The two Afro-Cuban men have been declared prisoners of conscience by Amnesty International.

Mr. Osorbo won two Grammys while in prison for writing the now worldwide viral song “Patria y vida” (“Fatherland and Life”), which became an anthem during the July 11, 2021 protests. The title cleverly inverted the popular slogan “patria o muerte” (“Fatherland or Death”) imposed by dictator Fidel Castro. Unless he is freed sooner, Mr. Osorbo, whose health is deteriorating, will be 50 years old when he is released.

On several occasions, “Patria y vida’” composer Yotuel Romero had to defend himself from racial slurs hurled by former Minister of Culture Abel Prieto and other regime acolytes who dared to say that “if it wasn’t for Fidel Castro, he would be a Black person cleaning boots.”

According to a 2021 report by Freemuse, an international civil rights index, Cuban rappers are among the most persecuted artists in the world. 

Despite these facts, the U.S. Embassy in Havana elected to celebrate Black history with the very institution that has persecuted these two, heroic Black artists turned democracy activists. They also neglected to pay homage to Diubis Laurencio Tejeda, a Black singer who was killed by the Cuban regime one day after the July 11 protests swept the island.

Even more insulting is how ignorant the State Department believes we Cubans really are. After all, when the U.S. Embassy hires celebrity musicians such as Ms. Boyd-Cannon to convince us that our oppressors are engaging in “initiatives against racism and discrimination,” it reveals an unprecedented level of condescension.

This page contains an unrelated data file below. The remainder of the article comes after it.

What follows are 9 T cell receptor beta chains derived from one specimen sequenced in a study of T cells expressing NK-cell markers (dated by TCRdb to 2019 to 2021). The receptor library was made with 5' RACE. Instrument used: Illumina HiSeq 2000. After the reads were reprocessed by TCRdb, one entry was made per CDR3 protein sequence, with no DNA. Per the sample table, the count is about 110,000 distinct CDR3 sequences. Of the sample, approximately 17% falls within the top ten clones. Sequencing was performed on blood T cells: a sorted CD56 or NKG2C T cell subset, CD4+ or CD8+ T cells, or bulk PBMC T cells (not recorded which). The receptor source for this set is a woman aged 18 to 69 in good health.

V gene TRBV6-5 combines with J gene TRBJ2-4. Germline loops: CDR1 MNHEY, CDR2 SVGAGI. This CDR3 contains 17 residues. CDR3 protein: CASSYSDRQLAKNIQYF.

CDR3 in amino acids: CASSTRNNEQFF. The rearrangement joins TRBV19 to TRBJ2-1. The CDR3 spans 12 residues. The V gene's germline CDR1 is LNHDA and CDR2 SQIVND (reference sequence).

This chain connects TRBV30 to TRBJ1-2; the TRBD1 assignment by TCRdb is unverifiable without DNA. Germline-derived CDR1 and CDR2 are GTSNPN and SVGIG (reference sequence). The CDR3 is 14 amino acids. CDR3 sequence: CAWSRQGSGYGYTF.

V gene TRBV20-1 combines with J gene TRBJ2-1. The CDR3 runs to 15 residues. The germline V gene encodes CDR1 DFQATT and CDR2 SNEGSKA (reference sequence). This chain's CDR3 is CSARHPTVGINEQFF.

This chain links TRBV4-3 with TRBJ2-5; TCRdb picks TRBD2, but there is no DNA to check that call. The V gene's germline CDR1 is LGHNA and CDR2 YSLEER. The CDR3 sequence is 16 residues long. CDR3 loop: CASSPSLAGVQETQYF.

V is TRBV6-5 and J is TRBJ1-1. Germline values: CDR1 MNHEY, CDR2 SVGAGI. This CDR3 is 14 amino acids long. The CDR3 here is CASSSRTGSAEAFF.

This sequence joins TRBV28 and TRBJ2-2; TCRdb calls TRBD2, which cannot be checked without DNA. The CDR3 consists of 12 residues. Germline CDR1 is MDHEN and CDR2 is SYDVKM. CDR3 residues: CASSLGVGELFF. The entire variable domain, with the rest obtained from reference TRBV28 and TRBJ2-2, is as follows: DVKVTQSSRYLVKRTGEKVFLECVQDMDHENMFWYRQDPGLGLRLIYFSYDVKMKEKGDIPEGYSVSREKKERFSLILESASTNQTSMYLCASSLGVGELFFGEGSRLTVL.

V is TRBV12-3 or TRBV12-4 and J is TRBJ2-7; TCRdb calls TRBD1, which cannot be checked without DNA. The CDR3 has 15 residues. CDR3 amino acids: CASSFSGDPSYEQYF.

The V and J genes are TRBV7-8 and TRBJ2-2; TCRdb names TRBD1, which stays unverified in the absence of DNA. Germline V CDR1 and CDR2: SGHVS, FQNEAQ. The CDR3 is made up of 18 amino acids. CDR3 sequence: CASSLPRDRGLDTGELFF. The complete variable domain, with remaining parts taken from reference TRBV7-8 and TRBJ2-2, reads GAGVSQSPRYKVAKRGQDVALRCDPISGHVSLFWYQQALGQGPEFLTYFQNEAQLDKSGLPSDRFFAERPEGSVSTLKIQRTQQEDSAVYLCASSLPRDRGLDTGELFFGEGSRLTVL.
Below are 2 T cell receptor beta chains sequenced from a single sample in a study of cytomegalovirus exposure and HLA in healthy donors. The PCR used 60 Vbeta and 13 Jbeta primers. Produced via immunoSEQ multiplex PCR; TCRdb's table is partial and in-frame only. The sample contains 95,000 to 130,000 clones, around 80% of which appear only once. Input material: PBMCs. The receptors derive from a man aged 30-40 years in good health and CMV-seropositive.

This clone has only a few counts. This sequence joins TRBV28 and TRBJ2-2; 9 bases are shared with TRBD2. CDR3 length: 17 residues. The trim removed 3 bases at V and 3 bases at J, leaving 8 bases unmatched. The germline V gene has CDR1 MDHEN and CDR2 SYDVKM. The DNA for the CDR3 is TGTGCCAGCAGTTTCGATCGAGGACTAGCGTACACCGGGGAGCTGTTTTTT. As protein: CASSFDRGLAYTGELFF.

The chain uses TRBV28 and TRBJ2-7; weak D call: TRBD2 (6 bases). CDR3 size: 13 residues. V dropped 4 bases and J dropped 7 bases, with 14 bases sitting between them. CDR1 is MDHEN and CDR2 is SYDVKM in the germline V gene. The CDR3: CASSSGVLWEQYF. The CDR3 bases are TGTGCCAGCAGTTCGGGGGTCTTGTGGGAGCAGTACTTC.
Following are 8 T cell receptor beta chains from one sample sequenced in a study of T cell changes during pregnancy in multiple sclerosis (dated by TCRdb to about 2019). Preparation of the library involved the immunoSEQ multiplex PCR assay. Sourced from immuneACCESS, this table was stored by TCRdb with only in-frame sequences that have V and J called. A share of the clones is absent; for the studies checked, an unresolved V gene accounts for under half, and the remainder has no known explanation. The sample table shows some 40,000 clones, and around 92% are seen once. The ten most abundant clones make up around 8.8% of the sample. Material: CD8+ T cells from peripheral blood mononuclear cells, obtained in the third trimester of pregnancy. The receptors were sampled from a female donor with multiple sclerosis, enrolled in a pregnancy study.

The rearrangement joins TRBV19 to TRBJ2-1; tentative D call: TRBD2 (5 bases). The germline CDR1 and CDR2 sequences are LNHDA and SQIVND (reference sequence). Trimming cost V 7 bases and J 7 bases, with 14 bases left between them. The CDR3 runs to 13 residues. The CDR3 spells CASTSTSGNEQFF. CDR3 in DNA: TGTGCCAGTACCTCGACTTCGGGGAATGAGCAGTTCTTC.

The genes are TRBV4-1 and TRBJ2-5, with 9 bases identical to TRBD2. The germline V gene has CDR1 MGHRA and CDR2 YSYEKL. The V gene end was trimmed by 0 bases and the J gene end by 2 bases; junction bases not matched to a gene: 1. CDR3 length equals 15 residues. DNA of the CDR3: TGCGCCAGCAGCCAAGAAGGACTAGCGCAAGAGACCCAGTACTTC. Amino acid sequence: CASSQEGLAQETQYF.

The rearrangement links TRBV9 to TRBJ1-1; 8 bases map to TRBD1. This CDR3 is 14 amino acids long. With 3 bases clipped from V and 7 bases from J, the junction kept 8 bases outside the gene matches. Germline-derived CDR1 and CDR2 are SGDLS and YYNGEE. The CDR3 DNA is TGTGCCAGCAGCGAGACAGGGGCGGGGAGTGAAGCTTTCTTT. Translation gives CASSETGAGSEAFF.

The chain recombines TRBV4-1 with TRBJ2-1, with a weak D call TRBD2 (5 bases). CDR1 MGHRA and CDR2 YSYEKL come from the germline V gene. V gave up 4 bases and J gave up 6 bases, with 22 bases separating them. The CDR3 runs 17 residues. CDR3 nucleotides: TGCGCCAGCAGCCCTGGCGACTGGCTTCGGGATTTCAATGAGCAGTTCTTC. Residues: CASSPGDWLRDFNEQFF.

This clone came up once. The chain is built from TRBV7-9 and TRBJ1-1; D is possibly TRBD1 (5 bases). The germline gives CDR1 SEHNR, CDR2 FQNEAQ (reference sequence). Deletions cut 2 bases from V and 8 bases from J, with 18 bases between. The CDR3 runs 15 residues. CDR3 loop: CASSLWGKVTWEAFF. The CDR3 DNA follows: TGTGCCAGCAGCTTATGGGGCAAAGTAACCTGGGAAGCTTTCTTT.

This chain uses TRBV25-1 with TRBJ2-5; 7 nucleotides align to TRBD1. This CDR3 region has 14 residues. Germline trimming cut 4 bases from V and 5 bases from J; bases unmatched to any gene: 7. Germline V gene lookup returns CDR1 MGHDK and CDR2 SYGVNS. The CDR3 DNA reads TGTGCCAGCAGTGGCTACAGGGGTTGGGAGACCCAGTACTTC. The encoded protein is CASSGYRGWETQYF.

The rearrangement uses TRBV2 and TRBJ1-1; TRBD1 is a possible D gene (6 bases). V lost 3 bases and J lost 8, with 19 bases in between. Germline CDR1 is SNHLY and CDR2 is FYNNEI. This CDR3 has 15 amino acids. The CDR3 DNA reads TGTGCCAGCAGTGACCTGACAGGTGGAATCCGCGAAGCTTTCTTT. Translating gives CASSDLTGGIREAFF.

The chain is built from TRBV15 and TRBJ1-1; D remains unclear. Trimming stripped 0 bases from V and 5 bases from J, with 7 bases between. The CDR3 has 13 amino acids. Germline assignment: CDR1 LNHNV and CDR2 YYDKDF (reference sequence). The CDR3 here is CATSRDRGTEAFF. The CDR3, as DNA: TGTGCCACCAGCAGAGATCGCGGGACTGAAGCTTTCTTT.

While this ludicrous celebration was an apparent attempt to whitewash the evil nature of the Cuban regime and normalize its abuses, it is also a stain for a presidential administration waving the flag of “racial justice.”

To be sure, two years ago Jan. 27, 17 Cuban artists where beaten by Cuban Minister of Culture Alpidio Alonso and Vice Minister Fernando Leon Jacomino.

The artists were targeted for simply demanding that the Ministry of Culture respect artistic freedom and halt harassment of SIM members.

Video captured at the time depicted arbitrary arrests and beatings of artists in front of the Ministry of Culture by Ministry of Interior agents.

These are the stories of just some of the Afro-Cuban freedom fighters writing their own chapters of Black history — not the U.S. Embassy’s pathetic attempt to whitewash Cubans’ struggle with an invitation to “vibrate” and dance with our own repressors and torturers.

If there is any sense of decency left at the State Department, its leaders will apologize to the Cuban people for their stunning lack of sensitivity.

• Gelet Martinez Fragela and Norges Rodriguez are Cuban political refugees living in South Florida. Ms. Fragela is the editor in chief of ADN Cuba, a news site dedicated to exposing human rights violations in Cuba. Mr. Rodriguez is the editor in chief of YucaByte, a news site targeting the intersection between Cuban digital and human rights.